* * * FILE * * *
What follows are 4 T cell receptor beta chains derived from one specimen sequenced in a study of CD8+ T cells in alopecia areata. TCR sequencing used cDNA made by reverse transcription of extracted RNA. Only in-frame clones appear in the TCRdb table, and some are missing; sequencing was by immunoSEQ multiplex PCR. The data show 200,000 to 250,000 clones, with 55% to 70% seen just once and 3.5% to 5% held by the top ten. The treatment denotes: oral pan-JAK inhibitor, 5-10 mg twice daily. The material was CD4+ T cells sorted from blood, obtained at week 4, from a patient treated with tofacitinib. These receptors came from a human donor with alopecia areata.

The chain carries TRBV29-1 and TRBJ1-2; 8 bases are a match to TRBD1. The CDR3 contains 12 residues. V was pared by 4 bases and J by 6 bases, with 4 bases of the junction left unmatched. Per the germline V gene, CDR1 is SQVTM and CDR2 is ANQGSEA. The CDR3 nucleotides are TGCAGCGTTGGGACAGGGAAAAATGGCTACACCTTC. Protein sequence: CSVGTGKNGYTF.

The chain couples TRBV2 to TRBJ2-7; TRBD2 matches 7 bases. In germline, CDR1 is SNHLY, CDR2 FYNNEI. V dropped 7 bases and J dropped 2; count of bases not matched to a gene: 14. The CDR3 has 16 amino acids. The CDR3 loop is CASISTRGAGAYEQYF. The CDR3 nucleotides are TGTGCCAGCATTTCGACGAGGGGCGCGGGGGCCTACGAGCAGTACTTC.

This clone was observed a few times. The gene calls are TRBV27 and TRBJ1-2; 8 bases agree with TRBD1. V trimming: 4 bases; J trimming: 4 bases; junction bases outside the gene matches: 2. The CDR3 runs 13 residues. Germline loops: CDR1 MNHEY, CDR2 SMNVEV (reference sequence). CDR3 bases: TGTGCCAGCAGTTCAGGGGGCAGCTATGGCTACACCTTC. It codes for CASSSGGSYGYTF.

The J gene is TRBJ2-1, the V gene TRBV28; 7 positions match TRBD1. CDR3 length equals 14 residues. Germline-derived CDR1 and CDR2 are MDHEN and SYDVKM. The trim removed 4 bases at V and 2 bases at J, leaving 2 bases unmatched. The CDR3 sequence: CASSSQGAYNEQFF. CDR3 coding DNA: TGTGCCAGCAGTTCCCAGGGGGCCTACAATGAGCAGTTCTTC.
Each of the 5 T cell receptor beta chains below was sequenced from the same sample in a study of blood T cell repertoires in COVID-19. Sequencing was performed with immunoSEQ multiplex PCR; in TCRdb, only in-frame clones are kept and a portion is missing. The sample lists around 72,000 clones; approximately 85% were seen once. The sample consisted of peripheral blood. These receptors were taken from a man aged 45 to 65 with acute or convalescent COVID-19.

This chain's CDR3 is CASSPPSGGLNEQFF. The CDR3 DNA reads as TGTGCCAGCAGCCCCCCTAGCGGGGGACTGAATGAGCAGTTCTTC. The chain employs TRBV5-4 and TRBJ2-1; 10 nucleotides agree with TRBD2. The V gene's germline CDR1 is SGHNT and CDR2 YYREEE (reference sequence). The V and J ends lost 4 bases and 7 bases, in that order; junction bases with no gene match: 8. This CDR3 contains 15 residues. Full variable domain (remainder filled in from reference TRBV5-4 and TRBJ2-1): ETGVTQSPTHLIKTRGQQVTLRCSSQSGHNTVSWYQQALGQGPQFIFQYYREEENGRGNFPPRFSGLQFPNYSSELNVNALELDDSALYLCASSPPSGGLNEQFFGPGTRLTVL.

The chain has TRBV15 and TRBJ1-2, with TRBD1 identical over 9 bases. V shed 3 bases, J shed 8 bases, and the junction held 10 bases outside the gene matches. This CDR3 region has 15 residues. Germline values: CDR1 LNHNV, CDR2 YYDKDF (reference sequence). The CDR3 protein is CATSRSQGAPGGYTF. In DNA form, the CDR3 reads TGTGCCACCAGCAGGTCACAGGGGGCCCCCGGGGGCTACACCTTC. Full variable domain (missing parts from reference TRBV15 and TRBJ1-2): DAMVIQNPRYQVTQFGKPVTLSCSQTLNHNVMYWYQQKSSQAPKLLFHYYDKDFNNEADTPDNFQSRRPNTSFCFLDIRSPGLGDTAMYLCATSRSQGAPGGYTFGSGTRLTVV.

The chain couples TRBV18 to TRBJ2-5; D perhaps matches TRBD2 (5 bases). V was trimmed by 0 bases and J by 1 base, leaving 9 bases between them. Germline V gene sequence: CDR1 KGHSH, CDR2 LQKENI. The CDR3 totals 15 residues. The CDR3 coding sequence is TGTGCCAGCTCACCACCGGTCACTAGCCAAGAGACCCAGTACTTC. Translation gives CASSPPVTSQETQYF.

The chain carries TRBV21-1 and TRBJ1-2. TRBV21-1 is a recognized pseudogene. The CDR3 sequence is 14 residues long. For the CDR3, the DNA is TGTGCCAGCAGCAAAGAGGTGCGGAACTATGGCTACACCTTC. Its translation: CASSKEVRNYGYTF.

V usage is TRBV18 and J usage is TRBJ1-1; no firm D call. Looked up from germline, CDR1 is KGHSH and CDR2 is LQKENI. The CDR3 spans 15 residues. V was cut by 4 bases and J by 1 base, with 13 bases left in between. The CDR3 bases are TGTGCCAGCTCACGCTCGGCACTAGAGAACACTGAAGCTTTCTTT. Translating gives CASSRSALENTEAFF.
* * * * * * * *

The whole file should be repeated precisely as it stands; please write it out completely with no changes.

What follows are 4 T cell receptor beta chains derived from one specimen sequenced in a study of CD8+ T cells in alopecia areata. TCR sequencing used cDNA made by reverse transcription of extracted RNA. Only in-frame clones appear in the TCRdb table, and some are missing; sequencing was by immunoSEQ multiplex PCR. The data show 200,000 to 250,000 clones, with 55% to 70% seen just once and 3.5% to 5% held by the top ten. The treatment denotes: oral pan-JAK inhibitor, 5-10 mg twice daily. The material was CD4+ T cells sorted from blood, obtained at week 4, from a patient treated with tofacitinib. These receptors came from a human donor with alopecia areata.

The chain carries TRBV29-1 and TRBJ1-2; 8 bases are a match to TRBD1. The CDR3 contains 12 residues. V was pared by 4 bases and J by 6 bases, with 4 bases of the junction left unmatched. Per the germline V gene, CDR1 is SQVTM and CDR2 is ANQGSEA. The CDR3 nucleotides are TGCAGCGTTGGGACAGGGAAAAATGGCTACACCTTC. Protein sequence: CSVGTGKNGYTF.

The chain couples TRBV2 to TRBJ2-7; TRBD2 matches 7 bases. In germline, CDR1 is SNHLY, CDR2 FYNNEI. V dropped 7 bases and J dropped 2; count of bases not matched to a gene: 14. The CDR3 has 16 amino acids. The CDR3 loop is CASISTRGAGAYEQYF. The CDR3 nucleotides are TGTGCCAGCATTTCGACGAGGGGCGCGGGGGCCTACGAGCAGTACTTC.

This clone was observed a few times. The gene calls are TRBV27 and TRBJ1-2; 8 bases agree with TRBD1. V trimming: 4 bases; J trimming: 4 bases; junction bases outside the gene matches: 2. The CDR3 runs 13 residues. Germline loops: CDR1 MNHEY, CDR2 SMNVEV (reference sequence). CDR3 bases: TGTGCCAGCAGTTCAGGGGGCAGCTATGGCTACACCTTC. It codes for CASSSGGSYGYTF.

The J gene is TRBJ2-1, the V gene TRBV28; 7 positions match TRBD1. CDR3 length equals 14 residues. Germline-derived CDR1 and CDR2 are MDHEN and SYDVKM. The trim removed 4 bases at V and 2 bases at J, leaving 2 bases unmatched. The CDR3 sequence: CASSSQGAYNEQFF. CDR3 coding DNA: TGTGCCAGCAGTTCCCAGGGGGCCTACAATGAGCAGTTCTTC.
Each of the 5 T cell receptor beta chains below was sequenced from the same sample in a study of blood T cell repertoires in COVID-19. Sequencing was performed with immunoSEQ multiplex PCR; in TCRdb, only in-frame clones are kept and a portion is missing. The sample lists around 72,000 clones; approximately 85% were seen once. The sample consisted of peripheral blood. These receptors were taken from a man aged 45 to 65 with acute or convalescent COVID-19.

This chain's CDR3 is CASSPPSGGLNEQFF. The CDR3 DNA reads as TGTGCCAGCAGCCCCCCTAGCGGGGGACTGAATGAGCAGTTCTTC. The chain employs TRBV5-4 and TRBJ2-1; 10 nucleotides agree with TRBD2. The V gene's germline CDR1 is SGHNT and CDR2 YYREEE (reference sequence). The V and J ends lost 4 bases and 7 bases, in that order; junction bases with no gene match: 8. This CDR3 contains 15 residues. Full variable domain (remainder filled in from reference TRBV5-4 and TRBJ2-1): ETGVTQSPTHLIKTRGQQVTLRCSSQSGHNTVSWYQQALGQGPQFIFQYYREEENGRGNFPPRFSGLQFPNYSSELNVNALELDDSALYLCASSPPSGGLNEQFFGPGTRLTVL.

The chain has TRBV15 and TRBJ1-2, with TRBD1 identical over 9 bases. V shed 3 bases, J shed 8 bases, and the junction held 10 bases outside the gene matches. This CDR3 region has 15 residues. Germline values: CDR1 LNHNV, CDR2 YYDKDF (reference sequence). The CDR3 protein is CATSRSQGAPGGYTF. In DNA form, the CDR3 reads TGTGCCACCAGCAGGTCACAGGGGGCCCCCGGGGGCTACACCTTC. Full variable domain (missing parts from reference TRBV15 and TRBJ1-2): DAMVIQNPRYQVTQFGKPVTLSCSQTLNHNVMYWYQQKSSQAPKLLFHYYDKDFNNEADTPDNFQSRRPNTSFCFLDIRSPGLGDTAMYLCATSRSQGAPGGYTFGSGTRLTVV.

The chain couples TRBV18 to TRBJ2-5; D perhaps matches TRBD2 (5 bases). V was trimmed by 0 bases and J by 1 base, leaving 9 bases between them. Germline V gene sequence: CDR1 KGHSH, CDR2 LQKENI. The CDR3 totals 15 residues. The CDR3 coding sequence is TGTGCCAGCTCACCACCGGTCACTAGCCAAGAGACCCAGTACTTC. Translation gives CASSPPVTSQETQYF.

The chain carries TRBV21-1 and TRBJ1-2. TRBV21-1 is a recognized pseudogene. The CDR3 sequence is 14 residues long. For the CDR3, the DNA is TGTGCCAGCAGCAAAGAGGTGCGGAACTATGGCTACACCTTC. Its translation: CASSKEVRNYGYTF.

V usage is TRBV18 and J usage is TRBJ1-1; no firm D call. Looked up from germline, CDR1 is KGHSH and CDR2 is LQKENI. The CDR3 spans 15 residues. V was cut by 4 bases and J by 1 base, with 13 bases left in between. The CDR3 bases are TGTGCCAGCTCACGCTCGGCACTAGAGAACACTGAAGCTTTCTTT. Translating gives CASSRSALENTEAFF.